There are alkali metals all around you right now. Sodium is found in table salt, lithium in your phone battery and potassium in your bananas. Alkali metals make up six different elements found in the first column of the periodic table. These are:
- lithium (Li),
- sodium (Na),
- potassium (K),
- rubidium (Rb),
- cesium (Cs)
- francium (Fr)
They're part of the S-block of elements in the periodic table, that along with hydrogen, helium, calcium, and others, have their outermost electron in an S-orbital. The alkali metals are soft metals that are highly reactive with water and oxygen. They're so soft that you can cut them with a plastic knife. They also have a silver-like shine and are great conductors of heat and light.
Alkali metals are so-called because when they react with water, they create highly alkaline substances. Alkalinity refers to the pH of the substance, or the ability to neutralize acid. Substances that are highly alkaline can form strong bases able to neutralize acids and maintain a stable ph level.
Every element has a nucleus, made up of protons and neutrons, and alkali metals are no different. Surrounding the nucleus of atoms are electrons, which are particles with a negative charge. These electrons exist in energy shells around the nucleus of the atoms, each of which can hold a varying number of electrons. The first shell can hold up to two electrons, the second up to eight, the third, 18 and the fourth, 32. It's these shells of electrons and how alkali metals are structured that make them so reactive.
All atoms naturally want to have a completely full outermost shell of electrons. However, elements in that first column of the periodic table all have one electron in their outermost shell. This outermost shell is also called the valence shell, and the electrons that reside there are called valence electrons.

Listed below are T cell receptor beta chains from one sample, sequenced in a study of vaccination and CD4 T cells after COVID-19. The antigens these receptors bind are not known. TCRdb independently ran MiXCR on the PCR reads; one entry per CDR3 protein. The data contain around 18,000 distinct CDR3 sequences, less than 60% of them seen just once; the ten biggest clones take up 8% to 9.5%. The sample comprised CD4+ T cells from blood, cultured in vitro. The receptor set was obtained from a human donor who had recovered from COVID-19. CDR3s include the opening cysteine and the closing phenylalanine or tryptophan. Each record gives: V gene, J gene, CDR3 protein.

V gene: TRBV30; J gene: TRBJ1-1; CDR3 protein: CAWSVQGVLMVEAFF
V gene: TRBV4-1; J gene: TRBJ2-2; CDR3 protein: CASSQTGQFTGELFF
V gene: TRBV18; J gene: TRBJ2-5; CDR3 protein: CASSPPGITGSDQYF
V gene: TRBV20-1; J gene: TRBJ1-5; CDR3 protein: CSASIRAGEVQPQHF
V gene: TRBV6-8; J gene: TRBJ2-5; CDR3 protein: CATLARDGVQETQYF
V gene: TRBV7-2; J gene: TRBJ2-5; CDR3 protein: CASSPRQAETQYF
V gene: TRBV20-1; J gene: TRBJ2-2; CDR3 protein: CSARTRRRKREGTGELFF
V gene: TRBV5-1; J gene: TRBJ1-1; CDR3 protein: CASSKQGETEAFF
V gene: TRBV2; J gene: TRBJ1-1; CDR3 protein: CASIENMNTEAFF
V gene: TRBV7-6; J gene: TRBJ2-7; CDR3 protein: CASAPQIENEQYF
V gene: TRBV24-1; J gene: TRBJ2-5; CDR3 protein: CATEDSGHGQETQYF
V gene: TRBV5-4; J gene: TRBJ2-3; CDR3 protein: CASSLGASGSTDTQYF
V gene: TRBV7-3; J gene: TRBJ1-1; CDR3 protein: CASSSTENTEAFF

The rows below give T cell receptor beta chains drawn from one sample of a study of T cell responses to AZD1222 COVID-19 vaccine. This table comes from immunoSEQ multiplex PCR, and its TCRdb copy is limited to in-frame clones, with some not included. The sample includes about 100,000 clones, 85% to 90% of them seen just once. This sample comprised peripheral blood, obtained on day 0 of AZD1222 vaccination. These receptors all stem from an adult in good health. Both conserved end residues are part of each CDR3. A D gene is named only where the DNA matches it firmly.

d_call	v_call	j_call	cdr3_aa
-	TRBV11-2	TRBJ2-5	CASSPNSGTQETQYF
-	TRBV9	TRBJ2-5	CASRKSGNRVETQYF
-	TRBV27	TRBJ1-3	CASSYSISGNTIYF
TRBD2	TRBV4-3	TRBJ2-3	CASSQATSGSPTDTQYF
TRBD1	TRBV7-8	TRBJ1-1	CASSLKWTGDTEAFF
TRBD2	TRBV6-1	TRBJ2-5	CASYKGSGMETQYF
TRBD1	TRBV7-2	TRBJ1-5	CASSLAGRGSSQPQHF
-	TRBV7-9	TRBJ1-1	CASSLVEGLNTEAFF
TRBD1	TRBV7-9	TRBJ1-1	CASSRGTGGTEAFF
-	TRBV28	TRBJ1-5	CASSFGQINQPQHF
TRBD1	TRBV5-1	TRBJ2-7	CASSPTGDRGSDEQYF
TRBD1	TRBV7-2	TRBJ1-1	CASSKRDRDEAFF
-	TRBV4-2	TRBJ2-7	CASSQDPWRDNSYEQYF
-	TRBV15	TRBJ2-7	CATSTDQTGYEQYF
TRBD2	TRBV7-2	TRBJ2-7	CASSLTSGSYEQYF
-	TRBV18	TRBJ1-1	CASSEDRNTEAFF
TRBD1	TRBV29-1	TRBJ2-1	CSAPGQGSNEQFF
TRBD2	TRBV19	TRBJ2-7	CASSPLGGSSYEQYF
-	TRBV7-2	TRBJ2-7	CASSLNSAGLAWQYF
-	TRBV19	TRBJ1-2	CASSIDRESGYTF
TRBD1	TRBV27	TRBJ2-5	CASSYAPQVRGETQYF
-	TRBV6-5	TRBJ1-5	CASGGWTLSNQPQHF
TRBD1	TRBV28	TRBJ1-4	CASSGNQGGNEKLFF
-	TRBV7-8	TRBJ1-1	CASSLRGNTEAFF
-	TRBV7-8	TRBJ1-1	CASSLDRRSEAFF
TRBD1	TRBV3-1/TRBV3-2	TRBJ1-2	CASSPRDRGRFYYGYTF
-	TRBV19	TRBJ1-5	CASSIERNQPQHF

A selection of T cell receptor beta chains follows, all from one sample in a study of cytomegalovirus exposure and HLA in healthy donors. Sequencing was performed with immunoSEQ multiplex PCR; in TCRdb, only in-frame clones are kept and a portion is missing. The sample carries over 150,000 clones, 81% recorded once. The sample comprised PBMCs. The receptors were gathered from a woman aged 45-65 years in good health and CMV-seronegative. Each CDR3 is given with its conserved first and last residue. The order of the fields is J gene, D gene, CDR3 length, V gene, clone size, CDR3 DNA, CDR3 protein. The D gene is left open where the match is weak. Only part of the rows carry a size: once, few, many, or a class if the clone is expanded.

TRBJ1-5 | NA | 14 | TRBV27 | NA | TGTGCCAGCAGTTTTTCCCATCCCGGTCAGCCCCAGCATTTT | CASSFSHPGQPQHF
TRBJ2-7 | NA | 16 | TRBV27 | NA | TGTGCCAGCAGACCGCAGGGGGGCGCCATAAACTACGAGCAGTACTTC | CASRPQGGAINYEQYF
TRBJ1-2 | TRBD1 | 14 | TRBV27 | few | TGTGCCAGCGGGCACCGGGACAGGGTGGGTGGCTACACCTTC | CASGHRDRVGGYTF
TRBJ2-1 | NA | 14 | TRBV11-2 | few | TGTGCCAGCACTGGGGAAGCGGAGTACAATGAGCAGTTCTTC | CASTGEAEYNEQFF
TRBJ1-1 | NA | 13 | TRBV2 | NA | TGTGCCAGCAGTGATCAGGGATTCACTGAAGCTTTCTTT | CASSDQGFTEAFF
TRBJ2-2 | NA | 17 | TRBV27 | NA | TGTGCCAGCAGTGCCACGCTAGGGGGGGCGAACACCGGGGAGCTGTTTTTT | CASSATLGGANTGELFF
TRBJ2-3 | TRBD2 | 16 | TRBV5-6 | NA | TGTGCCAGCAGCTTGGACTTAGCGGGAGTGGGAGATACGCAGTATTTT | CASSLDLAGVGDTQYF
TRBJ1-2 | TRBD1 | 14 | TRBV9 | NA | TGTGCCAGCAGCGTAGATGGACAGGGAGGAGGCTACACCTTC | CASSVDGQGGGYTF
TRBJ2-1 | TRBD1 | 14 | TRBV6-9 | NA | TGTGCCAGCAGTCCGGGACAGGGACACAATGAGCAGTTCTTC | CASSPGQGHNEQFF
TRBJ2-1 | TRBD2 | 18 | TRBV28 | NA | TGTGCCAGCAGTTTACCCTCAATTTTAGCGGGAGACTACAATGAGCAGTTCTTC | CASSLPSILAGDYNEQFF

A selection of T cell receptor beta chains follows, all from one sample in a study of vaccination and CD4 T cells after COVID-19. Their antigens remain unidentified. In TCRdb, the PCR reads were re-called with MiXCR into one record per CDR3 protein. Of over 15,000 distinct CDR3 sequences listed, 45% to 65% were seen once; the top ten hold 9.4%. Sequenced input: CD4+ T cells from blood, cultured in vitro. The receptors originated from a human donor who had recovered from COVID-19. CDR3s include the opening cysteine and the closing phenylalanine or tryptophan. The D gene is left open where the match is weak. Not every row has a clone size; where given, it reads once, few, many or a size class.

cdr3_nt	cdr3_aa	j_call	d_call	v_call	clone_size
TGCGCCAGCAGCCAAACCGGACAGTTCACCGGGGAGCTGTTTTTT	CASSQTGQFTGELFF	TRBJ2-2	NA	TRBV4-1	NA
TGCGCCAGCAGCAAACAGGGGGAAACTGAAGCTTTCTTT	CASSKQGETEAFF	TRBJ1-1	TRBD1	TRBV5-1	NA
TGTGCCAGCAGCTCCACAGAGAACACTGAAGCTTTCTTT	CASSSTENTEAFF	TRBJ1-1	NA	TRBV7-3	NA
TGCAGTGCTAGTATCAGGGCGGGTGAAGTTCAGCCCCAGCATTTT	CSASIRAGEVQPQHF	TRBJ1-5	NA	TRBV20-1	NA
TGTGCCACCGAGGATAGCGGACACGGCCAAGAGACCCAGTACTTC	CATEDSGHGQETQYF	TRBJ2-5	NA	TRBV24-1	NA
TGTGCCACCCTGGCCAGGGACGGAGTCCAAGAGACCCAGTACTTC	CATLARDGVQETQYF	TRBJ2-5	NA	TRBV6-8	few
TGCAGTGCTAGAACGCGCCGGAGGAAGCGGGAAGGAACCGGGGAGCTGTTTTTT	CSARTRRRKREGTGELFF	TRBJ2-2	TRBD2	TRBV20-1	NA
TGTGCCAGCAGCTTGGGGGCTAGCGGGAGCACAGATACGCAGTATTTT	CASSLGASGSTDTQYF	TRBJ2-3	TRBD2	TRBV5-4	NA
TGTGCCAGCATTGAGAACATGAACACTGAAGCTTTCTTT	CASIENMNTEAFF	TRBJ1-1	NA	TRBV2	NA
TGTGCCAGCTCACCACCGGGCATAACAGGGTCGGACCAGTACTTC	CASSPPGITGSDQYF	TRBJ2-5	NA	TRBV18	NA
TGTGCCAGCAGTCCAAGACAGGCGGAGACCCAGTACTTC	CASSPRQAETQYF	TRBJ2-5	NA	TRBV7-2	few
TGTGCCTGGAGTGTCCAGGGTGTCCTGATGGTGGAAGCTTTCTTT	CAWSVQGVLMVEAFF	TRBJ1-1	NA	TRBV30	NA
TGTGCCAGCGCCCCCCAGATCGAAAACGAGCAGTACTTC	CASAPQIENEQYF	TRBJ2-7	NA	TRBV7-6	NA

Having only one electron in the outermost shell makes it very easy for the atoms of alkali metals to reach points of stability – they just need to lose one electron! This willingness and ease of losing an electron to reach a state of equilibrium is known as high reactivity. In fact, reactivity in chemistry is defined by the number of electrons in the outermost shell. Noble gases (elements like neon and helium) are very unreactive because their outermost electron shells are full.
"Since the alkali metals only have one valence electron, they typically achieve this state by giving up that electron. In this process, the alkali metal is said to be oxidized, and whatever takes the electron from the alkali metal is reduced. All of the alkali metals like to give up their single valence electron," says Dr. Chip Nataro, chemistry professor at Lafayette College in Easton, Pennsylvania. "As electrons have a charge of -1, losing an electron causes the atom to have a charge of +1. When this happens, the atom is referred to as an ion and since it would have a positive charge, it is called a cation. So, all of the alkali metals like to make cations that have a charge of +1."
Since alkali metals are so reactive, they are usually found in conjunction with other metals in nature.
If an element is highly reactive, it's harder to find naturally.
"All of these elements were first discovered in compounds [and] some of the discoveries are hard to attribute due to the abundance and usage of the compounds," says Nataro. "As you go down the periodic table, the alkali metals become more inclined to lose their valence electron" and thus, "the amount of the element found in nature also decreases, [resulting in] later discovery dates."